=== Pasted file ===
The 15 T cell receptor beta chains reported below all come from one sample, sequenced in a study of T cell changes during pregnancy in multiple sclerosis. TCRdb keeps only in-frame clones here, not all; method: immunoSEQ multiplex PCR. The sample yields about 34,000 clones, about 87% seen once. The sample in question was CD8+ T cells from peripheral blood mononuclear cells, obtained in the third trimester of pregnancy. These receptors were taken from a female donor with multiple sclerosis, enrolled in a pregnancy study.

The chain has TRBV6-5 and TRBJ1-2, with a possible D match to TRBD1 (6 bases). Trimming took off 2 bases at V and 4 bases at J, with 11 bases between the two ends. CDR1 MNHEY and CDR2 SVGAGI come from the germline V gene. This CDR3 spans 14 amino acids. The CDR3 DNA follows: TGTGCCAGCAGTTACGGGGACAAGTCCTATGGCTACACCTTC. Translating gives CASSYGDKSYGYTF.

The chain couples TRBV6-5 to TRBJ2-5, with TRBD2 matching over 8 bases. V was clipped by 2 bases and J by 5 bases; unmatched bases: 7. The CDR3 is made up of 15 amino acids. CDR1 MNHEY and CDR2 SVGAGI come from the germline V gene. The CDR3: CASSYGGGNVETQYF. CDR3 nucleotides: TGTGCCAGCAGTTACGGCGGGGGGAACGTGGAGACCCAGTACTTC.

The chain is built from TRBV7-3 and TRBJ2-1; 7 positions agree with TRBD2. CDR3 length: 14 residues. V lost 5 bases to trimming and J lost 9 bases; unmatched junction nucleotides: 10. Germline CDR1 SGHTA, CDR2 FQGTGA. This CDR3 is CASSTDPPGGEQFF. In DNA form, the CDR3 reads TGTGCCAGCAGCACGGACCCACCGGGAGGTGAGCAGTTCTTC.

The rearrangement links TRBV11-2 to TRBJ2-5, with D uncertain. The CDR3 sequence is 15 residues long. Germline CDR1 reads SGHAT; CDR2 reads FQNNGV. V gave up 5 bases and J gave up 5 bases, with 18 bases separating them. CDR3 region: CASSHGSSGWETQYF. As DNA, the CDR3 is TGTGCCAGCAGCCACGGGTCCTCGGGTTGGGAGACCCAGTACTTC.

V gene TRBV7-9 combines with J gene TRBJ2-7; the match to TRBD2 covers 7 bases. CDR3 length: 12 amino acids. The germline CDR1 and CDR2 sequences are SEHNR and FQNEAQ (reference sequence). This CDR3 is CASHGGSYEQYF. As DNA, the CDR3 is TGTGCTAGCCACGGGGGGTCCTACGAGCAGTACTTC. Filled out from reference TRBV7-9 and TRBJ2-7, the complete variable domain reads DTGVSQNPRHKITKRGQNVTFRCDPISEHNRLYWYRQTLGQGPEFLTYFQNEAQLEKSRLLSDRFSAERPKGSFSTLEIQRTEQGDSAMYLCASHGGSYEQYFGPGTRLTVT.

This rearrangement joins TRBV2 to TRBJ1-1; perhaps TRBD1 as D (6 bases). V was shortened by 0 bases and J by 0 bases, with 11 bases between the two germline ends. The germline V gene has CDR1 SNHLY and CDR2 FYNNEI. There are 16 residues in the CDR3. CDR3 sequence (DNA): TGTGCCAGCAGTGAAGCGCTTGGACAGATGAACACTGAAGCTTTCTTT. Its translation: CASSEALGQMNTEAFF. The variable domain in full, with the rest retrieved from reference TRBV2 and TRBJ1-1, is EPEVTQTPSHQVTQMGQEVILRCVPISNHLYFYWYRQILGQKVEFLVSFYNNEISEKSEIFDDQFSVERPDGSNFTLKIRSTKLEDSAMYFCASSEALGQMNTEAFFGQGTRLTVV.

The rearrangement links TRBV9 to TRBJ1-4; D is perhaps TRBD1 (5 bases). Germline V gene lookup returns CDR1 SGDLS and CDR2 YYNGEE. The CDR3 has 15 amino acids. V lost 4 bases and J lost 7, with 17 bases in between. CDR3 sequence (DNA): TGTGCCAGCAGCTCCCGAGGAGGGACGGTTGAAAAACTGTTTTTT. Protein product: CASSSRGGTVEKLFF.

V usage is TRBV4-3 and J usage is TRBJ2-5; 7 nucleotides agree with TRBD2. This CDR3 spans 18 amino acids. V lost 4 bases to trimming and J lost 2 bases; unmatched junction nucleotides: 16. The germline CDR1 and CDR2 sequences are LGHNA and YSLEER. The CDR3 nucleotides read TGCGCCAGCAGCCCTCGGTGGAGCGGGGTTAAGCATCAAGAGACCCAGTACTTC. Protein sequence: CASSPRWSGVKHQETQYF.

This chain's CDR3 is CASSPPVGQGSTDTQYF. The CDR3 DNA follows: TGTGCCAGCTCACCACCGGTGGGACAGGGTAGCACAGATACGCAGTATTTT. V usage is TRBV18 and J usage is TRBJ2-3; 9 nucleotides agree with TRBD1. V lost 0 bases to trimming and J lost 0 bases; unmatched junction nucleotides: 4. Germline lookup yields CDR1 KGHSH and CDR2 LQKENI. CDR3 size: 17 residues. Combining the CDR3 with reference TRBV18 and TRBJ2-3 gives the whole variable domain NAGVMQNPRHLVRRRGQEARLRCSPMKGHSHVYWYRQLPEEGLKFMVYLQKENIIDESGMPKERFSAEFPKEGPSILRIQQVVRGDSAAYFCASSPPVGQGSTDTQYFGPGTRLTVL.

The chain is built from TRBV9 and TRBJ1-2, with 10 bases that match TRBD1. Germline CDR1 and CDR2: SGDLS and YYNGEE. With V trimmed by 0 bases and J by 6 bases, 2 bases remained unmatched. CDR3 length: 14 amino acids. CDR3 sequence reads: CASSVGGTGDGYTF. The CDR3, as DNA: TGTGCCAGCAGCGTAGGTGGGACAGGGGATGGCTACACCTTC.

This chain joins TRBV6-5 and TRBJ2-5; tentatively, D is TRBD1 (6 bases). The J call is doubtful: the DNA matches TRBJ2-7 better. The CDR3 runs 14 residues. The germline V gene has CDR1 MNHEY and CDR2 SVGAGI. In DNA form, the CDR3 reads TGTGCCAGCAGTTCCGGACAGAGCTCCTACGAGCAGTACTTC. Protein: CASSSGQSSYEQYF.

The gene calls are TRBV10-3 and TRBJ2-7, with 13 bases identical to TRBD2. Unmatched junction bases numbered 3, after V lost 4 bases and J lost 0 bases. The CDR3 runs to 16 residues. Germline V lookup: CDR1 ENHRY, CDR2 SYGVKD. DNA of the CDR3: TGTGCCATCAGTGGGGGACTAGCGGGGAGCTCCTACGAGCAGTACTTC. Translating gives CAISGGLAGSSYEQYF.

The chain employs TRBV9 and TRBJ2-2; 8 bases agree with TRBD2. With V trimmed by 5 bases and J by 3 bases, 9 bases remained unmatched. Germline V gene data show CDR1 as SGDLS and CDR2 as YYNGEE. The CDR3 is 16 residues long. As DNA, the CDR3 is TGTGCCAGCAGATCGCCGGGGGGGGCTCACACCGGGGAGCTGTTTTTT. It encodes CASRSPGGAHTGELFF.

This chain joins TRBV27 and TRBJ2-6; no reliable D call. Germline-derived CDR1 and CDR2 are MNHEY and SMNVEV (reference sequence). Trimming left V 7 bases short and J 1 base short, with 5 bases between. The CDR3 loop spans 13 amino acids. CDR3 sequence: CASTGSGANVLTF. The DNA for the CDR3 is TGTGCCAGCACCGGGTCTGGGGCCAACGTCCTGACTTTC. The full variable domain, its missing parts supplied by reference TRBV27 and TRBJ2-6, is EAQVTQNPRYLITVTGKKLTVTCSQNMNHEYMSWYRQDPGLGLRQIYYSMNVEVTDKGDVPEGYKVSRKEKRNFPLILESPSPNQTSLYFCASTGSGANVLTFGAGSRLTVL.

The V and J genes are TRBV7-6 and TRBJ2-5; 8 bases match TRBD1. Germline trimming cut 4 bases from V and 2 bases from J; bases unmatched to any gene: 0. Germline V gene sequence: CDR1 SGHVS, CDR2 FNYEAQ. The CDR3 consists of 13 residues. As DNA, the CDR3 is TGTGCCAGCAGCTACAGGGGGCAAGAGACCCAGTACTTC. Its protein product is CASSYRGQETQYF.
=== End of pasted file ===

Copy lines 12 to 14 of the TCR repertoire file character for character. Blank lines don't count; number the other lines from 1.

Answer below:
This chain joins TRBV6-5 and TRBJ2-5; tentatively, D is TRBD1 (6 bases). The J call is doubtful: the DNA matches TRBJ2-7 better. The CDR3 runs 14 residues. The germline V gene has CDR1 MNHEY and CDR2 SVGAGI. In DNA form, the CDR3 reads TGTGCCAGCAGTTCCGGACAGAGCTCCTACGAGCAGTACTTC. Protein: CASSSGQSSYEQYF.

The gene calls are TRBV10-3 and TRBJ2-7, with 13 bases identical to TRBD2. Unmatched junction bases numbered 3, after V lost 4 bases and J lost 0 bases. The CDR3 runs to 16 residues. Germline V lookup: CDR1 ENHRY, CDR2 SYGVKD. DNA of the CDR3: TGTGCCATCAGTGGGGGACTAGCGGGGAGCTCCTACGAGCAGTACTTC. Translating gives CAISGGLAGSSYEQYF.

The chain employs TRBV9 and TRBJ2-2; 8 bases agree with TRBD2. With V trimmed by 5 bases and J by 3 bases, 9 bases remained unmatched. Germline V gene data show CDR1 as SGDLS and CDR2 as YYNGEE. The CDR3 is 16 residues long. As DNA, the CDR3 is TGTGCCAGCAGATCGCCGGGGGGGGCTCACACCGGGGAGCTGTTTTTT. It encodes CASRSPGGAHTGELFF.